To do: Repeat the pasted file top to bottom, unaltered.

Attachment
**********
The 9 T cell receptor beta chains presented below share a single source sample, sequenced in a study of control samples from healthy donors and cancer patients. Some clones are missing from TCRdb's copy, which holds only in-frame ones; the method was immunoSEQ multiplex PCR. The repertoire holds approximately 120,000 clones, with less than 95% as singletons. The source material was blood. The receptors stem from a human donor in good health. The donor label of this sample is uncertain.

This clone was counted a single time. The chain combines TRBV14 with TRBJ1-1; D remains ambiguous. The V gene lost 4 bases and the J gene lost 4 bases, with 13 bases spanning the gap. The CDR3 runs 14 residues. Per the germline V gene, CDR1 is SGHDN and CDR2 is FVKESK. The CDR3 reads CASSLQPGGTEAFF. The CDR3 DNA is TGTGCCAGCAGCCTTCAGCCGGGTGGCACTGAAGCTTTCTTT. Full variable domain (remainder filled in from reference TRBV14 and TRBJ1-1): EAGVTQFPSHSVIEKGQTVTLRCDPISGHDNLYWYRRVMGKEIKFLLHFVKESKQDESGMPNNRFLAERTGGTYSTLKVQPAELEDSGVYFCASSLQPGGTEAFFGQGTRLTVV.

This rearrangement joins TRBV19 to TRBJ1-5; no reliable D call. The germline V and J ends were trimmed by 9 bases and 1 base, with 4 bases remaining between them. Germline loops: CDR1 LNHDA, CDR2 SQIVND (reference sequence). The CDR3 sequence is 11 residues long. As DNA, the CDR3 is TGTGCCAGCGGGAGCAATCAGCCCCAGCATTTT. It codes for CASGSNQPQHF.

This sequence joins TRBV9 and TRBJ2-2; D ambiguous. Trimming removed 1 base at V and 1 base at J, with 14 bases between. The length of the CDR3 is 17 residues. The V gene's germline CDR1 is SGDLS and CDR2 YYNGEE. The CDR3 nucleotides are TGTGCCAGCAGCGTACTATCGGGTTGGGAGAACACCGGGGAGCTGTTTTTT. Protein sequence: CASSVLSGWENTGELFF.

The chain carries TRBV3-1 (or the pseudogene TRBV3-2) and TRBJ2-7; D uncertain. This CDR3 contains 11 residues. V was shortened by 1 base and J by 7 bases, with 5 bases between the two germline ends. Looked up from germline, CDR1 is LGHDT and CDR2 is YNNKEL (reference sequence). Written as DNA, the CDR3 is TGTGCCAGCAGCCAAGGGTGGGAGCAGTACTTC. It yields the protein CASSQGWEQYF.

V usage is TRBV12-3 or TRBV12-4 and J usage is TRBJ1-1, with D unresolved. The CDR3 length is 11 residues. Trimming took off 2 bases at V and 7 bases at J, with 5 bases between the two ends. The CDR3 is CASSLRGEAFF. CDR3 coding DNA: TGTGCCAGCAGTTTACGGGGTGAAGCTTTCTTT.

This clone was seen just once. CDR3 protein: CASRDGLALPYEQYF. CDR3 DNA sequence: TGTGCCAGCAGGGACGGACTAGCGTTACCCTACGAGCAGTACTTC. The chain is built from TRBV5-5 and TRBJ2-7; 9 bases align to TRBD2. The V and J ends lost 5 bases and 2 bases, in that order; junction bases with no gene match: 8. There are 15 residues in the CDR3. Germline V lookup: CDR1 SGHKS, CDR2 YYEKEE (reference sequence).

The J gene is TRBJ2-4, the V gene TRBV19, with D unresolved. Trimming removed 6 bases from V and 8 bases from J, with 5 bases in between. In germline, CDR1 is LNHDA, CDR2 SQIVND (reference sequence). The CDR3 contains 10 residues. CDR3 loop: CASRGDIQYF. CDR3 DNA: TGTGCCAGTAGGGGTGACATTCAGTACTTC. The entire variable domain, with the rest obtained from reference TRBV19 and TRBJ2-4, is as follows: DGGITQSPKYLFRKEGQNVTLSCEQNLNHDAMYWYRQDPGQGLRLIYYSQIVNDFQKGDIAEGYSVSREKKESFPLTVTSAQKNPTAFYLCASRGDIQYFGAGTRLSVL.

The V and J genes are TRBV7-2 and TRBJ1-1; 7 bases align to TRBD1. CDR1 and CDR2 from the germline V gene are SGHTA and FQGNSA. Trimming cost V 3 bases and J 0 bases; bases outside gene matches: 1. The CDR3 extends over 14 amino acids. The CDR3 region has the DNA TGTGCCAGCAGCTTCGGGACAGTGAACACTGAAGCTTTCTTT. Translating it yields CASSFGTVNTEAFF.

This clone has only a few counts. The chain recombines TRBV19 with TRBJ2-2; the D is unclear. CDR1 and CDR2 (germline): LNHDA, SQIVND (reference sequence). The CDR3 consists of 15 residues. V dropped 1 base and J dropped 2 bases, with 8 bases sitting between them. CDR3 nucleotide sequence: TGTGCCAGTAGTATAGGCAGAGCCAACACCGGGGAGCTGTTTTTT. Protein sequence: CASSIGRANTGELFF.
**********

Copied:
The 9 T cell receptor beta chains presented below share a single source sample, sequenced in a study of control samples from healthy donors and cancer patients. Some clones are missing from TCRdb's copy, which holds only in-frame ones; the method was immunoSEQ multiplex PCR. The repertoire holds approximately 120,000 clones, with less than 95% as singletons. The source material was blood. The receptors stem from a human donor in good health. The donor label of this sample is uncertain.

This clone was counted a single time. The chain combines TRBV14 with TRBJ1-1; D remains ambiguous. The V gene lost 4 bases and the J gene lost 4 bases, with 13 bases spanning the gap. The CDR3 runs 14 residues. Per the germline V gene, CDR1 is SGHDN and CDR2 is FVKESK. The CDR3 reads CASSLQPGGTEAFF. The CDR3 DNA is TGTGCCAGCAGCCTTCAGCCGGGTGGCACTGAAGCTTTCTTT. Full variable domain (remainder filled in from reference TRBV14 and TRBJ1-1): EAGVTQFPSHSVIEKGQTVTLRCDPISGHDNLYWYRRVMGKEIKFLLHFVKESKQDESGMPNNRFLAERTGGTYSTLKVQPAELEDSGVYFCASSLQPGGTEAFFGQGTRLTVV.

This rearrangement joins TRBV19 to TRBJ1-5; no reliable D call. The germline V and J ends were trimmed by 9 bases and 1 base, with 4 bases remaining between them. Germline loops: CDR1 LNHDA, CDR2 SQIVND (reference sequence). The CDR3 sequence is 11 residues long. As DNA, the CDR3 is TGTGCCAGCGGGAGCAATCAGCCCCAGCATTTT. It codes for CASGSNQPQHF.

This sequence joins TRBV9 and TRBJ2-2; D ambiguous. Trimming removed 1 base at V and 1 base at J, with 14 bases between. The length of the CDR3 is 17 residues. The V gene's germline CDR1 is SGDLS and CDR2 YYNGEE. The CDR3 nucleotides are TGTGCCAGCAGCGTACTATCGGGTTGGGAGAACACCGGGGAGCTGTTTTTT. Protein sequence: CASSVLSGWENTGELFF.

The chain carries TRBV3-1 (or the pseudogene TRBV3-2) and TRBJ2-7; D uncertain. This CDR3 contains 11 residues. V was shortened by 1 base and J by 7 bases, with 5 bases between the two germline ends. Looked up from germline, CDR1 is LGHDT and CDR2 is YNNKEL (reference sequence). Written as DNA, the CDR3 is TGTGCCAGCAGCCAAGGGTGGGAGCAGTACTTC. It yields the protein CASSQGWEQYF.

V usage is TRBV12-3 or TRBV12-4 and J usage is TRBJ1-1, with D unresolved. The CDR3 length is 11 residues. Trimming took off 2 bases at V and 7 bases at J, with 5 bases between the two ends. The CDR3 is CASSLRGEAFF. CDR3 coding DNA: TGTGCCAGCAGTTTACGGGGTGAAGCTTTCTTT.

This clone was seen just once. CDR3 protein: CASRDGLALPYEQYF. CDR3 DNA sequence: TGTGCCAGCAGGGACGGACTAGCGTTACCCTACGAGCAGTACTTC. The chain is built from TRBV5-5 and TRBJ2-7; 9 bases align to TRBD2. The V and J ends lost 5 bases and 2 bases, in that order; junction bases with no gene match: 8. There are 15 residues in the CDR3. Germline V lookup: CDR1 SGHKS, CDR2 YYEKEE (reference sequence).

The J gene is TRBJ2-4, the V gene TRBV19, with D unresolved. Trimming removed 6 bases from V and 8 bases from J, with 5 bases in between. In germline, CDR1 is LNHDA, CDR2 SQIVND (reference sequence). The CDR3 contains 10 residues. CDR3 loop: CASRGDIQYF. CDR3 DNA: TGTGCCAGTAGGGGTGACATTCAGTACTTC. The entire variable domain, with the rest obtained from reference TRBV19 and TRBJ2-4, is as follows: DGGITQSPKYLFRKEGQNVTLSCEQNLNHDAMYWYRQDPGQGLRLIYYSQIVNDFQKGDIAEGYSVSREKKESFPLTVTSAQKNPTAFYLCASRGDIQYFGAGTRLSVL.

The V and J genes are TRBV7-2 and TRBJ1-1; 7 bases align to TRBD1. CDR1 and CDR2 from the germline V gene are SGHTA and FQGNSA. Trimming cost V 3 bases and J 0 bases; bases outside gene matches: 1. The CDR3 extends over 14 amino acids. The CDR3 region has the DNA TGTGCCAGCAGCTTCGGGACAGTGAACACTGAAGCTTTCTTT. Translating it yields CASSFGTVNTEAFF.

This clone has only a few counts. The chain recombines TRBV19 with TRBJ2-2; the D is unclear. CDR1 and CDR2 (germline): LNHDA, SQIVND (reference sequence). The CDR3 consists of 15 residues. V dropped 1 base and J dropped 2 bases, with 8 bases sitting between them. CDR3 nucleotide sequence: TGTGCCAGTAGTATAGGCAGAGCCAACACCGGGGAGCTGTTTTTT. Protein sequence: CASSIGRANTGELFF.